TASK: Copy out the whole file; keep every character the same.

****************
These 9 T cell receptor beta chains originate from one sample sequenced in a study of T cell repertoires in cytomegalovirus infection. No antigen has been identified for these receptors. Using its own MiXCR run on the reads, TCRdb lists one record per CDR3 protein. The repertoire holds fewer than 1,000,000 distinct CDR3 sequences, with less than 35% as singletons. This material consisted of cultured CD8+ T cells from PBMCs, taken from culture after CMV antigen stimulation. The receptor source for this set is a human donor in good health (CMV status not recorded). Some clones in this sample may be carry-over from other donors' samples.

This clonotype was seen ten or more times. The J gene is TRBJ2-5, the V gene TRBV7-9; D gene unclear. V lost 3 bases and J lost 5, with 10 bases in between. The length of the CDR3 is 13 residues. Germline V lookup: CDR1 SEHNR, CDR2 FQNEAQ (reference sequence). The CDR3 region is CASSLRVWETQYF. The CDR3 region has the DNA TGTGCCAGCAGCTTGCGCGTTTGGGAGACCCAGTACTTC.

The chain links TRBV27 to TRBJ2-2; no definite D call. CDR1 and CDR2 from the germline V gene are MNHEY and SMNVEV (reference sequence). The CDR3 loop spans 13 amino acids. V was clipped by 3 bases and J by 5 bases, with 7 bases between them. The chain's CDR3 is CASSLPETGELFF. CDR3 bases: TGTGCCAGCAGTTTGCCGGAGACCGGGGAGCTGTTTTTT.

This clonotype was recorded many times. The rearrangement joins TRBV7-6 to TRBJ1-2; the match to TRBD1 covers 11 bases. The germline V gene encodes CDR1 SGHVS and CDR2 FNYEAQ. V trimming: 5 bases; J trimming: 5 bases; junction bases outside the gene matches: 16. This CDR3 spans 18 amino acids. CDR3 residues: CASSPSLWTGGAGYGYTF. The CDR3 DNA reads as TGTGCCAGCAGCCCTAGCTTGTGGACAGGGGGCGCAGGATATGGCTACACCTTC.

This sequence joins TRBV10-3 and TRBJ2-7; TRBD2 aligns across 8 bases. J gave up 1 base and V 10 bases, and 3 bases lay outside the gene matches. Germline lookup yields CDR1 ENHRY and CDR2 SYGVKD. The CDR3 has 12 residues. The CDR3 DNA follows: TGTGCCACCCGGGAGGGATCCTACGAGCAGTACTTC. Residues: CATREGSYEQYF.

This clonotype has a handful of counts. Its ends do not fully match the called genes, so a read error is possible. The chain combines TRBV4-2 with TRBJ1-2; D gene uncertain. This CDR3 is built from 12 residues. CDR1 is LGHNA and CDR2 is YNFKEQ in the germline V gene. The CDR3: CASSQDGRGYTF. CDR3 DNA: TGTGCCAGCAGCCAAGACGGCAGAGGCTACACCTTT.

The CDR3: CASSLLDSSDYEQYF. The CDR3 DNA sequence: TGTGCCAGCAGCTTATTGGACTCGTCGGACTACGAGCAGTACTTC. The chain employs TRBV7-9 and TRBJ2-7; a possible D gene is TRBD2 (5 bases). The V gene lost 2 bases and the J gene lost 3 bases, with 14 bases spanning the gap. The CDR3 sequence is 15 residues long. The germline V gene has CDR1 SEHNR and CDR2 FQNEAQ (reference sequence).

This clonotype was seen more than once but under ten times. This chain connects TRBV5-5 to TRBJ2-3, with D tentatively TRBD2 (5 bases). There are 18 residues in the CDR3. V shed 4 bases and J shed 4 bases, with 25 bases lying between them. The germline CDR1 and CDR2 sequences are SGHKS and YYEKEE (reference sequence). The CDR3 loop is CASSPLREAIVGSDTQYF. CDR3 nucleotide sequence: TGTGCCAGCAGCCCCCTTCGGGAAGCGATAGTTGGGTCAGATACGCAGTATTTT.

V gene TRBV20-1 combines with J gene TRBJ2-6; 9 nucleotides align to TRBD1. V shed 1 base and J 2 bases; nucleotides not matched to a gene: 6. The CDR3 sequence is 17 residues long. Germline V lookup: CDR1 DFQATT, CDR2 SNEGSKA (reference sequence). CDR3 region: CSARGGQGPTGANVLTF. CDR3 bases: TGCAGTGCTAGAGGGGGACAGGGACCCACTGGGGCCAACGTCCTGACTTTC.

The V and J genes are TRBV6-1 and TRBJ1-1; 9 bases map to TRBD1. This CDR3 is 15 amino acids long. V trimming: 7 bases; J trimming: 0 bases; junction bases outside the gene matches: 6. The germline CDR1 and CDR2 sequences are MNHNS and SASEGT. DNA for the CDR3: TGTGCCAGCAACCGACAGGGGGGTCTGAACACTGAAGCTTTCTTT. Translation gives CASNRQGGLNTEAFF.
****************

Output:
These 9 T cell receptor beta chains originate from one sample sequenced in a study of T cell repertoires in cytomegalovirus infection. No antigen has been identified for these receptors. Using its own MiXCR run on the reads, TCRdb lists one record per CDR3 protein. The repertoire holds fewer than 1,000,000 distinct CDR3 sequences, with less than 35% as singletons. This material consisted of cultured CD8+ T cells from PBMCs, taken from culture after CMV antigen stimulation. The receptor source for this set is a human donor in good health (CMV status not recorded). Some clones in this sample may be carry-over from other donors' samples.

This clonotype was seen ten or more times. The J gene is TRBJ2-5, the V gene TRBV7-9; D gene unclear. V lost 3 bases and J lost 5, with 10 bases in between. The length of the CDR3 is 13 residues. Germline V lookup: CDR1 SEHNR, CDR2 FQNEAQ (reference sequence). The CDR3 region is CASSLRVWETQYF. The CDR3 region has the DNA TGTGCCAGCAGCTTGCGCGTTTGGGAGACCCAGTACTTC.

The chain links TRBV27 to TRBJ2-2; no definite D call. CDR1 and CDR2 from the germline V gene are MNHEY and SMNVEV (reference sequence). The CDR3 loop spans 13 amino acids. V was clipped by 3 bases and J by 5 bases, with 7 bases between them. The chain's CDR3 is CASSLPETGELFF. CDR3 bases: TGTGCCAGCAGTTTGCCGGAGACCGGGGAGCTGTTTTTT.

This clonotype was recorded many times. The rearrangement joins TRBV7-6 to TRBJ1-2; the match to TRBD1 covers 11 bases. The germline V gene encodes CDR1 SGHVS and CDR2 FNYEAQ. V trimming: 5 bases; J trimming: 5 bases; junction bases outside the gene matches: 16. This CDR3 spans 18 amino acids. CDR3 residues: CASSPSLWTGGAGYGYTF. The CDR3 DNA reads as TGTGCCAGCAGCCCTAGCTTGTGGACAGGGGGCGCAGGATATGGCTACACCTTC.

This sequence joins TRBV10-3 and TRBJ2-7; TRBD2 aligns across 8 bases. J gave up 1 base and V 10 bases, and 3 bases lay outside the gene matches. Germline lookup yields CDR1 ENHRY and CDR2 SYGVKD. The CDR3 has 12 residues. The CDR3 DNA follows: TGTGCCACCCGGGAGGGATCCTACGAGCAGTACTTC. Residues: CATREGSYEQYF.

This clonotype has a handful of counts. Its ends do not fully match the called genes, so a read error is possible. The chain combines TRBV4-2 with TRBJ1-2; D gene uncertain. This CDR3 is built from 12 residues. CDR1 is LGHNA and CDR2 is YNFKEQ in the germline V gene. The CDR3: CASSQDGRGYTF. CDR3 DNA: TGTGCCAGCAGCCAAGACGGCAGAGGCTACACCTTT.

The CDR3: CASSLLDSSDYEQYF. The CDR3 DNA sequence: TGTGCCAGCAGCTTATTGGACTCGTCGGACTACGAGCAGTACTTC. The chain employs TRBV7-9 and TRBJ2-7; a possible D gene is TRBD2 (5 bases). The V gene lost 2 bases and the J gene lost 3 bases, with 14 bases spanning the gap. The CDR3 sequence is 15 residues long. The germline V gene has CDR1 SEHNR and CDR2 FQNEAQ (reference sequence).

This clonotype was seen more than once but under ten times. This chain connects TRBV5-5 to TRBJ2-3, with D tentatively TRBD2 (5 bases). There are 18 residues in the CDR3. V shed 4 bases and J shed 4 bases, with 25 bases lying between them. The germline CDR1 and CDR2 sequences are SGHKS and YYEKEE (reference sequence). The CDR3 loop is CASSPLREAIVGSDTQYF. CDR3 nucleotide sequence: TGTGCCAGCAGCCCCCTTCGGGAAGCGATAGTTGGGTCAGATACGCAGTATTTT.

V gene TRBV20-1 combines with J gene TRBJ2-6; 9 nucleotides align to TRBD1. V shed 1 base and J 2 bases; nucleotides not matched to a gene: 6. The CDR3 sequence is 17 residues long. Germline V lookup: CDR1 DFQATT, CDR2 SNEGSKA (reference sequence). CDR3 region: CSARGGQGPTGANVLTF. CDR3 bases: TGCAGTGCTAGAGGGGGACAGGGACCCACTGGGGCCAACGTCCTGACTTTC.

The V and J genes are TRBV6-1 and TRBJ1-1; 9 bases map to TRBD1. This CDR3 is 15 amino acids long. V trimming: 7 bases; J trimming: 0 bases; junction bases outside the gene matches: 6. The germline CDR1 and CDR2 sequences are MNHNS and SASEGT. DNA for the CDR3: TGTGCCAGCAACCGACAGGGGGGTCTGAACACTGAAGCTTTCTTT. Translation gives CASNRQGGLNTEAFF.